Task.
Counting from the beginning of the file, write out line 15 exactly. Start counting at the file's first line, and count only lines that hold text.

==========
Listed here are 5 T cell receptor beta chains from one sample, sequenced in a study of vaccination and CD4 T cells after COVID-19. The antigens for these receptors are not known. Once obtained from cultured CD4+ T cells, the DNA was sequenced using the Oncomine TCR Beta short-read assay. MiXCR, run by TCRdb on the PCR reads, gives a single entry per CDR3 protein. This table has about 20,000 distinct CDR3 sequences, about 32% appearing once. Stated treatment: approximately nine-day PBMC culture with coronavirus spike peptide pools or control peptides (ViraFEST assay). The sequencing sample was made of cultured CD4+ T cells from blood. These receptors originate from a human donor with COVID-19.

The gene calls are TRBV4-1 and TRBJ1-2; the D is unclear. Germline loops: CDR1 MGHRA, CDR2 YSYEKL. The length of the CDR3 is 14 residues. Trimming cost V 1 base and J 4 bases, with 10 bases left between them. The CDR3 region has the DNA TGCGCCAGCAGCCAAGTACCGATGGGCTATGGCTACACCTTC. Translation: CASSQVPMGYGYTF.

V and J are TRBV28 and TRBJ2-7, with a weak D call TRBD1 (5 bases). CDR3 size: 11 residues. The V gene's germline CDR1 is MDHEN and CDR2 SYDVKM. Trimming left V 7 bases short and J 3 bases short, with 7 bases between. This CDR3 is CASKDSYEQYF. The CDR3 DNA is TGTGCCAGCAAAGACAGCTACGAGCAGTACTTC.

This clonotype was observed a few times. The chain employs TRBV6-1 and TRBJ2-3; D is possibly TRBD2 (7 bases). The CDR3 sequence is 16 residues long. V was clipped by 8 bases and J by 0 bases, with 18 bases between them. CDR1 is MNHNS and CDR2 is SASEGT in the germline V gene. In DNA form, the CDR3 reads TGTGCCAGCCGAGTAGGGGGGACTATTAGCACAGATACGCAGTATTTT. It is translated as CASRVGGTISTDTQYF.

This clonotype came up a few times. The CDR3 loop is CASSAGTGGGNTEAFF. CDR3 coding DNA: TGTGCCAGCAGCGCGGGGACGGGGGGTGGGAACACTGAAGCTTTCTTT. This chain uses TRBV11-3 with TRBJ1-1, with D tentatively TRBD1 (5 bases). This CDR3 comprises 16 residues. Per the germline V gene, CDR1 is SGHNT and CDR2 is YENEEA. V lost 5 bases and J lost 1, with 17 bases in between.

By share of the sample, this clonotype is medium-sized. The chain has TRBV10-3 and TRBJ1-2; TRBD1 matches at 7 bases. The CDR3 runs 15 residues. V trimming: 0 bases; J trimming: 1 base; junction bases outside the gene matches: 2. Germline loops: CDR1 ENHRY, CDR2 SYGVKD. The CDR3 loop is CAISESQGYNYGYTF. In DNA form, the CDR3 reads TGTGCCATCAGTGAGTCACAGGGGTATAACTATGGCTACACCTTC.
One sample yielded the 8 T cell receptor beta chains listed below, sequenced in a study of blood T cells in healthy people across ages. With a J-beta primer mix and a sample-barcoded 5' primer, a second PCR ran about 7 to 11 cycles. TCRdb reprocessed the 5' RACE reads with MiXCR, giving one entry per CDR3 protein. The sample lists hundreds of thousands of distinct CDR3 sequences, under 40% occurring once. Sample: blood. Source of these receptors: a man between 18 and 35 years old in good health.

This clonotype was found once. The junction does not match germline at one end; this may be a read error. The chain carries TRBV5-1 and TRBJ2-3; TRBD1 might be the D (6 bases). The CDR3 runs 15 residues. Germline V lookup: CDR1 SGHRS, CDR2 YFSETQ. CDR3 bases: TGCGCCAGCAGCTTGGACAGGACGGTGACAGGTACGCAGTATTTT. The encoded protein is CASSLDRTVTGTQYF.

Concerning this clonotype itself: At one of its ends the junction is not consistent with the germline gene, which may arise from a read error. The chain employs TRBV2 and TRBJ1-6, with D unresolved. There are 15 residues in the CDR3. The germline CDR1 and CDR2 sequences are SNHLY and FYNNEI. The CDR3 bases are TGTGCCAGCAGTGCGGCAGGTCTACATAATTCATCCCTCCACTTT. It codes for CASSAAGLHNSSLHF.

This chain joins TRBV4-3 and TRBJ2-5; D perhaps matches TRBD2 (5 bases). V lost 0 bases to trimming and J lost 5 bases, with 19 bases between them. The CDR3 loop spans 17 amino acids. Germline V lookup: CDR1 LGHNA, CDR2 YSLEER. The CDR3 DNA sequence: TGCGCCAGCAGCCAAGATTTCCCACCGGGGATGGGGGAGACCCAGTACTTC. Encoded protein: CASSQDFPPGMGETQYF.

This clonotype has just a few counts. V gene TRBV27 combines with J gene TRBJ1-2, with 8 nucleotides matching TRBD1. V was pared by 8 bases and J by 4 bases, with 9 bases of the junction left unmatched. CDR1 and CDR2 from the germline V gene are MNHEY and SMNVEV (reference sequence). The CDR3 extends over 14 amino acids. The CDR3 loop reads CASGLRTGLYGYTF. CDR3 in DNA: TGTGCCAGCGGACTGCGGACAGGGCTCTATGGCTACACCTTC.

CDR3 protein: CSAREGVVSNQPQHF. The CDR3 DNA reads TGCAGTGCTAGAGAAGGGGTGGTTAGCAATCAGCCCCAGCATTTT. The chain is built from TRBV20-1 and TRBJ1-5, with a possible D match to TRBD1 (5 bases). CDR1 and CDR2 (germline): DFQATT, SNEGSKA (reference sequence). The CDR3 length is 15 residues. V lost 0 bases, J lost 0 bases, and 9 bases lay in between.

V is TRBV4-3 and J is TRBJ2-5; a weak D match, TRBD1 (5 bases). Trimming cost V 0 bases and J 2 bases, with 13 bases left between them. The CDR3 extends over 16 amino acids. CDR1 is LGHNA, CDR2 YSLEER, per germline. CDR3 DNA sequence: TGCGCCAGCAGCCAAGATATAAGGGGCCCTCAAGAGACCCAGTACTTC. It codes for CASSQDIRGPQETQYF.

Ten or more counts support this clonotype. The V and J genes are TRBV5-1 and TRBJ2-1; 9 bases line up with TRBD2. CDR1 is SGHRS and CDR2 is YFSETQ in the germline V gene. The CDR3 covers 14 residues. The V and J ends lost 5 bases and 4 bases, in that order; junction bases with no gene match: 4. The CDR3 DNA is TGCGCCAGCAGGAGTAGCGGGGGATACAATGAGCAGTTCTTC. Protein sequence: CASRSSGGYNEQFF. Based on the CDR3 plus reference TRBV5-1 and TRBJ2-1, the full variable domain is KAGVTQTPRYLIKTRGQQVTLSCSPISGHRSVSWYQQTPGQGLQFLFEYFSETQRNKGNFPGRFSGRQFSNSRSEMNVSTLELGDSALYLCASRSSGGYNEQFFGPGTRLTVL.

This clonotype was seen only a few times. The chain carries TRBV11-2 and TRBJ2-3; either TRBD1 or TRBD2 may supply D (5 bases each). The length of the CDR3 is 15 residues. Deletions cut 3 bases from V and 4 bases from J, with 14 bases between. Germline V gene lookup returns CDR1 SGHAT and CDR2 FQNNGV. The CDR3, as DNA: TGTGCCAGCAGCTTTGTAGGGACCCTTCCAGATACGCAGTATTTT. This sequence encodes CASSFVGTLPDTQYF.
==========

This clonotype was seen only a few times. The chain carries TRBV11-2 and TRBJ2-3; either TRBD1 or TRBD2 may supply D (5 bases each). The length of the CDR3 is 15 residues. Deletions cut 3 bases from V and 4 bases from J, with 14 bases between. Germline V gene lookup returns CDR1 SGHAT and CDR2 FQNNGV. The CDR3, as DNA: TGTGCCAGCAGCTTTGTAGGGACCCTTCCAGATACGCAGTATTTT. This sequence encodes CASSFVGTLPDTQYF.